Blockchain is Not Confusing
Most of us have at least googled it. Some have even watched a Youtube explainer-video. The really dedicated among us have maybe watched two (a favorite is this one, which explains blockchain repeatedly at different levels of difficulty). Well, here’s one last stab at breaking through to some clarity. Understanding what ‘blockchain’ is means grasping how it works. Take note: this part will be useful when you want it to work for you in your business.
Blockchain technology uses blockchains. Groundbreaking, sure, but it’s nice to have that clarification: a blockchain is not only a concept but a thing. Blockchains store information across a network of personal computers. They’re chains of data, broken into units called blocks. Each of these blocks has a unique ID called a hash. When any new information is added to the block, that hash changes. That’s called forward encryption, and there’s no going back when you use it: every time a hash changes, its visible for everyone to see. This makes the information not just decentralized, but also distributed. That one may be new to you: not many information systems are set up that way. Apps like Uber or Airbnb, for example, are centralized. Here’s a diagram that is helpful for visualizing the difference:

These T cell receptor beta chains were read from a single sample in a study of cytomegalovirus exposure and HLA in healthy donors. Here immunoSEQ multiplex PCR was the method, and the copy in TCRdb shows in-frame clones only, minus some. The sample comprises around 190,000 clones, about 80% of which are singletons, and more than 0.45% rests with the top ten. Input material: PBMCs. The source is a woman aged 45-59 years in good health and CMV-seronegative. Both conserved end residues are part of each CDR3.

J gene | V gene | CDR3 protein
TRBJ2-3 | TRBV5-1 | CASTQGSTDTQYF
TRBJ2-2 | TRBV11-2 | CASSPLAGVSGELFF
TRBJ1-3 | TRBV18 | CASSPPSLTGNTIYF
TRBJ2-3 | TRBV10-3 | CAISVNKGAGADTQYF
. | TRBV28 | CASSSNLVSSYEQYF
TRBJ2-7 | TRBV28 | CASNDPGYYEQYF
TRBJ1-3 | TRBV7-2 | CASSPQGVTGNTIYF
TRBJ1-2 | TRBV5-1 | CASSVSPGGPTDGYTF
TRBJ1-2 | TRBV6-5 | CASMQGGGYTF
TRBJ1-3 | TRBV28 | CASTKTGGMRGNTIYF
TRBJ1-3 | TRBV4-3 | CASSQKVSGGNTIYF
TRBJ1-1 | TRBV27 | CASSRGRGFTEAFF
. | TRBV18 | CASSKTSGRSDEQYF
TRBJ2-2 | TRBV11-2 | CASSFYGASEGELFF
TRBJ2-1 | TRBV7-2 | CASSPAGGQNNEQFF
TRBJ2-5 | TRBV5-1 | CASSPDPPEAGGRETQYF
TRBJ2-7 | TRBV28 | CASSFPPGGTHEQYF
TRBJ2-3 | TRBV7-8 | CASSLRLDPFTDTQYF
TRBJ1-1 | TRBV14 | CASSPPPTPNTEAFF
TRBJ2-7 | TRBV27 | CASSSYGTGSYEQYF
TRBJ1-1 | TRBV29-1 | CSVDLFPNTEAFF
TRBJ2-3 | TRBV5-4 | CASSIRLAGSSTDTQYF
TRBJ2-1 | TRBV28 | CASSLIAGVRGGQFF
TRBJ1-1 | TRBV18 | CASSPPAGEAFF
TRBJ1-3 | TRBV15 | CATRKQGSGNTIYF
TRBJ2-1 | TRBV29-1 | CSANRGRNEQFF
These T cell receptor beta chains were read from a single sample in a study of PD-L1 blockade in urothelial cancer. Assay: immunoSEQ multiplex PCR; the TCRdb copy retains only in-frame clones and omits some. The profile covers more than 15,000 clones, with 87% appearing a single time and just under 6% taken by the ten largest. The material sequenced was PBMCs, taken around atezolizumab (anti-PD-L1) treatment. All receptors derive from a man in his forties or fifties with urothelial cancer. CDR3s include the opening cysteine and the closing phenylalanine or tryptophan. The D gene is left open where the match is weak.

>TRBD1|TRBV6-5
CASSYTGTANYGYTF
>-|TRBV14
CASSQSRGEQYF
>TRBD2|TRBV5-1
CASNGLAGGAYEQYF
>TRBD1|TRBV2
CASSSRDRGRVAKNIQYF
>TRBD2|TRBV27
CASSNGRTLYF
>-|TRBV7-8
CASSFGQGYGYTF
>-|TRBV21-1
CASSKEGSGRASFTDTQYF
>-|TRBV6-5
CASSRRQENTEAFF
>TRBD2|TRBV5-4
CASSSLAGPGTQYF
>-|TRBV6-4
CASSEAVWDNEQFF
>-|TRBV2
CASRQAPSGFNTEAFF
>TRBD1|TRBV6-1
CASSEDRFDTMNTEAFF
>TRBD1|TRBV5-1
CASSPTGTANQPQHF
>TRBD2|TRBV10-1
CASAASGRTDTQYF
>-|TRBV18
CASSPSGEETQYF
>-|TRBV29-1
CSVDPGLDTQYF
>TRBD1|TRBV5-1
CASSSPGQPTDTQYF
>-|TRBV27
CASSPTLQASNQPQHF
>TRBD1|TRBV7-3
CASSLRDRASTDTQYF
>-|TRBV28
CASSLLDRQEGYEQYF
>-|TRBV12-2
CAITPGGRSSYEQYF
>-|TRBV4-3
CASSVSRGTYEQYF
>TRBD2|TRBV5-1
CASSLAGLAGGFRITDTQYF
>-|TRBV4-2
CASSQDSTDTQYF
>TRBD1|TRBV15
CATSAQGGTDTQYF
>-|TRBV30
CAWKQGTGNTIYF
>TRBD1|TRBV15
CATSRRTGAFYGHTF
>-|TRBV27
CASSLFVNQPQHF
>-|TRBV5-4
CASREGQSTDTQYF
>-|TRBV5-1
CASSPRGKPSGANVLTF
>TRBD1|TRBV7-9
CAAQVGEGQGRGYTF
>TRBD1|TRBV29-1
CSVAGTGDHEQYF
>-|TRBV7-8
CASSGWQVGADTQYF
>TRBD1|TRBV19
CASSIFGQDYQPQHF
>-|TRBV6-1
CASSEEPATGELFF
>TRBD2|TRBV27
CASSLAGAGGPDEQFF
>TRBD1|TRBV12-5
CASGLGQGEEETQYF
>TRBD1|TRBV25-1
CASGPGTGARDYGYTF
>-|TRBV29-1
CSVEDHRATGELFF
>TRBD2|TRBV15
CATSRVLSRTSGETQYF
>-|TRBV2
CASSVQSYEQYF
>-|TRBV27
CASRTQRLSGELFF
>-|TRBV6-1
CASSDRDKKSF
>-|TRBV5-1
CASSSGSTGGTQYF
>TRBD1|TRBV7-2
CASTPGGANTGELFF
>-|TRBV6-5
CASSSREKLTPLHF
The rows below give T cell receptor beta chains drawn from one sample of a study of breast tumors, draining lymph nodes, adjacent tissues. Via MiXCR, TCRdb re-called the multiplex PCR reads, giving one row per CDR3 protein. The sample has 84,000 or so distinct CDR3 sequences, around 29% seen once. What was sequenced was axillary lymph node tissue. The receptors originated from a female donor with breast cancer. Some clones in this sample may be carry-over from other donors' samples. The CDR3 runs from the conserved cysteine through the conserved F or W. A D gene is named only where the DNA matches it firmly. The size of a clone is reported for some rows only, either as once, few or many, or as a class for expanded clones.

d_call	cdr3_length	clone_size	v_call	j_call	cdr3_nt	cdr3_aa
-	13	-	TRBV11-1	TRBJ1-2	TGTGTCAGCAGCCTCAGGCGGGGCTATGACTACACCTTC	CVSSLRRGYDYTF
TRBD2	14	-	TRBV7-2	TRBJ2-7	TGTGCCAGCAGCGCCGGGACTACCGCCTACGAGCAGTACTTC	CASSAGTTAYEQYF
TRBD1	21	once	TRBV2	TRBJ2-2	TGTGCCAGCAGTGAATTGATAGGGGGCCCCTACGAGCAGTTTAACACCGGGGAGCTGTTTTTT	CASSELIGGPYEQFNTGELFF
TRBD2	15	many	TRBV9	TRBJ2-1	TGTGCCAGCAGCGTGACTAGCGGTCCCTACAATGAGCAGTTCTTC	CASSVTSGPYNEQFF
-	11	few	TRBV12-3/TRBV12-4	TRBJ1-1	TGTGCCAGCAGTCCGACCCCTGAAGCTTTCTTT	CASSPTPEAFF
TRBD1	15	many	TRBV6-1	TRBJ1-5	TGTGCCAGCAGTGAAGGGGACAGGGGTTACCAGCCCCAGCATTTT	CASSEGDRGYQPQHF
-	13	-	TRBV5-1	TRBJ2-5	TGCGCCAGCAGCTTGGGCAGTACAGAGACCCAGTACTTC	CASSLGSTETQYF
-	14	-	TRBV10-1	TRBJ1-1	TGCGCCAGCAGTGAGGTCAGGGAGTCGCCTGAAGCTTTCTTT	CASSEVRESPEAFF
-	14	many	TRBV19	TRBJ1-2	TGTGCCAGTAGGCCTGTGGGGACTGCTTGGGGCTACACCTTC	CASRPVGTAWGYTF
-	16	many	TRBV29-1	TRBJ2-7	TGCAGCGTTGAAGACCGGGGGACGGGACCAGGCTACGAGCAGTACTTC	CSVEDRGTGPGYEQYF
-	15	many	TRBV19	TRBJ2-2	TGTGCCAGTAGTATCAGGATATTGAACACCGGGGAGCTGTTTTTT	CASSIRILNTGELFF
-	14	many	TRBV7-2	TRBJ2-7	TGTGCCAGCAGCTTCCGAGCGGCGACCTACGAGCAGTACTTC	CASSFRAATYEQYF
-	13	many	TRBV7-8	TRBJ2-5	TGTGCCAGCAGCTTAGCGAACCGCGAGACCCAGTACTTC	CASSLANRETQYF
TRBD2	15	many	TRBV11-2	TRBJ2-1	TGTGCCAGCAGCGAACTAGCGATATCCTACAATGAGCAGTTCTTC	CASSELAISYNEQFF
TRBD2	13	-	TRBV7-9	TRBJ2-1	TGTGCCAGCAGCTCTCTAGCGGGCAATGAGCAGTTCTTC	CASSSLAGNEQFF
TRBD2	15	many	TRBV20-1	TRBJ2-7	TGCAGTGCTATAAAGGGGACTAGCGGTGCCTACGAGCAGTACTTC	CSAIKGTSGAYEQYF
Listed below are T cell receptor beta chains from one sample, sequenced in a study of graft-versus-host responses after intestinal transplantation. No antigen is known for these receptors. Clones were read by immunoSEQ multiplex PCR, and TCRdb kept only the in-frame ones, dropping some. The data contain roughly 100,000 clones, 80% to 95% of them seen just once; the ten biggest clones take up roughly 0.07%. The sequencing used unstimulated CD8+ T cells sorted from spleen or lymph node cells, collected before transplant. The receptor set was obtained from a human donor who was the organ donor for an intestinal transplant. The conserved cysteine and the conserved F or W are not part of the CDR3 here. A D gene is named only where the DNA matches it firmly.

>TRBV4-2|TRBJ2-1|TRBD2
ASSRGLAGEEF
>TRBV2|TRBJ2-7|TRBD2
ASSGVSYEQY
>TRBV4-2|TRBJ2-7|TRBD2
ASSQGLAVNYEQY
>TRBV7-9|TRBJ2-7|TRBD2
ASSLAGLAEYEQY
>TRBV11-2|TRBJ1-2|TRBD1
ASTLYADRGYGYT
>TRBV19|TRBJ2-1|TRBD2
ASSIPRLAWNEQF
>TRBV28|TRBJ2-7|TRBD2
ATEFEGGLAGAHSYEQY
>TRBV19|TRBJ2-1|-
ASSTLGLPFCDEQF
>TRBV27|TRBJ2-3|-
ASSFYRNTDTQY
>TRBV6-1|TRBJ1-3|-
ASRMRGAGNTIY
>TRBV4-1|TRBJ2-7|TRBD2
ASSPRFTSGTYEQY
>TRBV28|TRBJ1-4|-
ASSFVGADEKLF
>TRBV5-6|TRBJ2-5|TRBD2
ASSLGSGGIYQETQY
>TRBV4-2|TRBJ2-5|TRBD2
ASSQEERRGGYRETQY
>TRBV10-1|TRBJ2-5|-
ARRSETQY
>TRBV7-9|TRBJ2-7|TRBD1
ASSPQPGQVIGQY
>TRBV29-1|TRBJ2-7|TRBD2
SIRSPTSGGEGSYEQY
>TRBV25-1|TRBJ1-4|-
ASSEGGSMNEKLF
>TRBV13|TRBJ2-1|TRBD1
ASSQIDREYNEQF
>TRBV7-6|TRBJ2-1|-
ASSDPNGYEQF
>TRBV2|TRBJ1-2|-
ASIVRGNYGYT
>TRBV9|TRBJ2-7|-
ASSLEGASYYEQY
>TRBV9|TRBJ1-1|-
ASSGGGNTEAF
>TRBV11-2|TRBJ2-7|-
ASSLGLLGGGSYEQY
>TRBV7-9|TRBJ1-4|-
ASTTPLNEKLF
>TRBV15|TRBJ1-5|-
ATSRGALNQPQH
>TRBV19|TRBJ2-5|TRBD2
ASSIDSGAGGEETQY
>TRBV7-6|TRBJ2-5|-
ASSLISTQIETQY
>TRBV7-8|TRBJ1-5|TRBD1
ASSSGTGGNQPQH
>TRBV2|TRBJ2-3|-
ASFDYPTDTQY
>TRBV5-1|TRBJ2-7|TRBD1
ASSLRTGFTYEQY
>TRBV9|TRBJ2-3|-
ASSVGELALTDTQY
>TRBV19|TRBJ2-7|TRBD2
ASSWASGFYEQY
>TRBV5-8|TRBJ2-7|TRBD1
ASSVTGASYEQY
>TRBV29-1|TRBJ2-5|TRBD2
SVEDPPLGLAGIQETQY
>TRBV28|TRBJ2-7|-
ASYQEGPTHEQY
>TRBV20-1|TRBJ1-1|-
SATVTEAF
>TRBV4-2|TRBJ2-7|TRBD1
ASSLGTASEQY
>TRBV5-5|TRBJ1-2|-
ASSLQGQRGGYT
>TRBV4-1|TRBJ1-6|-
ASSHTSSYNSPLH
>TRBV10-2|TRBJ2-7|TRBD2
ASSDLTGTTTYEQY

United We Stand (Obviously)
With blockchains, there’s no overlord; no central person or company watching over and controlling the system. Everyone can use it and help run it. This is important because it makes it difficult for any person or organization to take down the network or corrupt it. The computers of blockchain users all store bundles of records submitted by the other members of the blockchain, known as “blocks.” Then, military-grade encryption is used to ensure that these blocks can’t be altered by anyone.
The First Rule of Blockchain is Talk About Blockchain
Blockchain technology fills a glaring need in the identity space. Blockchain will not affect one or two industries, it will affect all industries. So, to all those reading this and silently replacing the word ‘blockchain’ with ‘Bitcoin’: we’re not just talking about banks and finance. In the future, blockchain will be used to efficiently and securely manage and verify online data. We’ll be running our companies through advanced algorithms that help us track the millions of future IoT devices. And we’ll do it all while minimizing administrative cost. Of course, we’ll see businesses out there trying to slow down blockchain’s widespread adoption. Afterall, technological disruption means upheaval of a lot of legacy systems. But in the end, these old-believers will be left in the dust. So, maybe Bitcoin is a bubble. But its technology—blockchain—will change how we do business forever. Right now, we’re only at the beginning of this transformation: we’re standing at the edge of a great canyon of possibility and surveying the horizon ahead.